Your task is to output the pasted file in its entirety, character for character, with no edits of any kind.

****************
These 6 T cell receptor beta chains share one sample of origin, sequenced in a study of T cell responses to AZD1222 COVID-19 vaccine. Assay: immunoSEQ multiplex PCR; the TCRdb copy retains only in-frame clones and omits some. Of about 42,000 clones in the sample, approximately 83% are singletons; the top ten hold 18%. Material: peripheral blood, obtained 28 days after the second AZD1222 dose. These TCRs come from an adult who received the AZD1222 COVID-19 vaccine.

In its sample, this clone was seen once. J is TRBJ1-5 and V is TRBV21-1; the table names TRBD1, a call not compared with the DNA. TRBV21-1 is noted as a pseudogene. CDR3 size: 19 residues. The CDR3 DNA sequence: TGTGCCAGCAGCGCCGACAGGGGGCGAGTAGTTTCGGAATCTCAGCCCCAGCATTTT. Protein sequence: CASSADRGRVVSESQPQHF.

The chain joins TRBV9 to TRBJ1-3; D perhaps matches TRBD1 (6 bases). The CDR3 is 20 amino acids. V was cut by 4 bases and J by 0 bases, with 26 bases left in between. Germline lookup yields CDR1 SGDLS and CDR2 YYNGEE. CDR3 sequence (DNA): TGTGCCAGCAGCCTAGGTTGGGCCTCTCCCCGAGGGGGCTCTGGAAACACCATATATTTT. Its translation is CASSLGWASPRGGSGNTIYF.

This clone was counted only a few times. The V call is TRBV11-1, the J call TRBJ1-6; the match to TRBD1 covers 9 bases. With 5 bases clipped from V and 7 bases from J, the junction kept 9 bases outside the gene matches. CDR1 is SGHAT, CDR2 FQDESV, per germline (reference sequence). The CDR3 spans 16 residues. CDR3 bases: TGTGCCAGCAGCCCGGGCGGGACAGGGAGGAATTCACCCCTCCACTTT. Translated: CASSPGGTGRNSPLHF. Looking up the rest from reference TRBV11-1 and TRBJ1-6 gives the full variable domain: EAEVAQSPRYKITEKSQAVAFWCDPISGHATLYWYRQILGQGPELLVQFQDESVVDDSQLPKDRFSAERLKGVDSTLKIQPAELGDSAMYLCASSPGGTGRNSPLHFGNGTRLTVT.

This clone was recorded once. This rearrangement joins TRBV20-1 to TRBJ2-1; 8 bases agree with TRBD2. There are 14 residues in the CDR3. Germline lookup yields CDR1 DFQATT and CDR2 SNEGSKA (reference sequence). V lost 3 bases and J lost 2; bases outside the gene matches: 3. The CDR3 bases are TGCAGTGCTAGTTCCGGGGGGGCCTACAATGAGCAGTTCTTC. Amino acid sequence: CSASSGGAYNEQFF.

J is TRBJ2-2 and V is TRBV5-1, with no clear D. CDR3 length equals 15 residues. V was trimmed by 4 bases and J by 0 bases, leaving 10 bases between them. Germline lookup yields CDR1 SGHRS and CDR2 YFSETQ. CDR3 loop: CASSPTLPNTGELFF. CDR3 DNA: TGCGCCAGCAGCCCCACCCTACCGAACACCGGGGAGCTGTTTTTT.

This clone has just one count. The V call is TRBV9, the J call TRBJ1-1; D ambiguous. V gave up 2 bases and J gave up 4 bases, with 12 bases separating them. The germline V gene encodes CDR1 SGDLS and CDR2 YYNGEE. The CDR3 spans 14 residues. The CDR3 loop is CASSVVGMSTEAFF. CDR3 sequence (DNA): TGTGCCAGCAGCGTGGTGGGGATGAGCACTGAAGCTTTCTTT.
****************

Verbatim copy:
These 6 T cell receptor beta chains share one sample of origin, sequenced in a study of T cell responses to AZD1222 COVID-19 vaccine. Assay: immunoSEQ multiplex PCR; the TCRdb copy retains only in-frame clones and omits some. Of about 42,000 clones in the sample, approximately 83% are singletons; the top ten hold 18%. Material: peripheral blood, obtained 28 days after the second AZD1222 dose. These TCRs come from an adult who received the AZD1222 COVID-19 vaccine.

In its sample, this clone was seen once. J is TRBJ1-5 and V is TRBV21-1; the table names TRBD1, a call not compared with the DNA. TRBV21-1 is noted as a pseudogene. CDR3 size: 19 residues. The CDR3 DNA sequence: TGTGCCAGCAGCGCCGACAGGGGGCGAGTAGTTTCGGAATCTCAGCCCCAGCATTTT. Protein sequence: CASSADRGRVVSESQPQHF.

The chain joins TRBV9 to TRBJ1-3; D perhaps matches TRBD1 (6 bases). The CDR3 is 20 amino acids. V was cut by 4 bases and J by 0 bases, with 26 bases left in between. Germline lookup yields CDR1 SGDLS and CDR2 YYNGEE. CDR3 sequence (DNA): TGTGCCAGCAGCCTAGGTTGGGCCTCTCCCCGAGGGGGCTCTGGAAACACCATATATTTT. Its translation is CASSLGWASPRGGSGNTIYF.

This clone was counted only a few times. The V call is TRBV11-1, the J call TRBJ1-6; the match to TRBD1 covers 9 bases. With 5 bases clipped from V and 7 bases from J, the junction kept 9 bases outside the gene matches. CDR1 is SGHAT, CDR2 FQDESV, per germline (reference sequence). The CDR3 spans 16 residues. CDR3 bases: TGTGCCAGCAGCCCGGGCGGGACAGGGAGGAATTCACCCCTCCACTTT. Translated: CASSPGGTGRNSPLHF. Looking up the rest from reference TRBV11-1 and TRBJ1-6 gives the full variable domain: EAEVAQSPRYKITEKSQAVAFWCDPISGHATLYWYRQILGQGPELLVQFQDESVVDDSQLPKDRFSAERLKGVDSTLKIQPAELGDSAMYLCASSPGGTGRNSPLHFGNGTRLTVT.

This clone was recorded once. This rearrangement joins TRBV20-1 to TRBJ2-1; 8 bases agree with TRBD2. There are 14 residues in the CDR3. Germline lookup yields CDR1 DFQATT and CDR2 SNEGSKA (reference sequence). V lost 3 bases and J lost 2; bases outside the gene matches: 3. The CDR3 bases are TGCAGTGCTAGTTCCGGGGGGGCCTACAATGAGCAGTTCTTC. Amino acid sequence: CSASSGGAYNEQFF.

J is TRBJ2-2 and V is TRBV5-1, with no clear D. CDR3 length equals 15 residues. V was trimmed by 4 bases and J by 0 bases, leaving 10 bases between them. Germline lookup yields CDR1 SGHRS and CDR2 YFSETQ. CDR3 loop: CASSPTLPNTGELFF. CDR3 DNA: TGCGCCAGCAGCCCCACCCTACCGAACACCGGGGAGCTGTTTTTT.

This clone has just one count. The V call is TRBV9, the J call TRBJ1-1; D ambiguous. V gave up 2 bases and J gave up 4 bases, with 12 bases separating them. The germline V gene encodes CDR1 SGDLS and CDR2 YYNGEE. The CDR3 spans 14 residues. The CDR3 loop is CASSVVGMSTEAFF. CDR3 sequence (DNA): TGTGCCAGCAGCGTGGTGGGGATGAGCACTGAAGCTTTCTTT.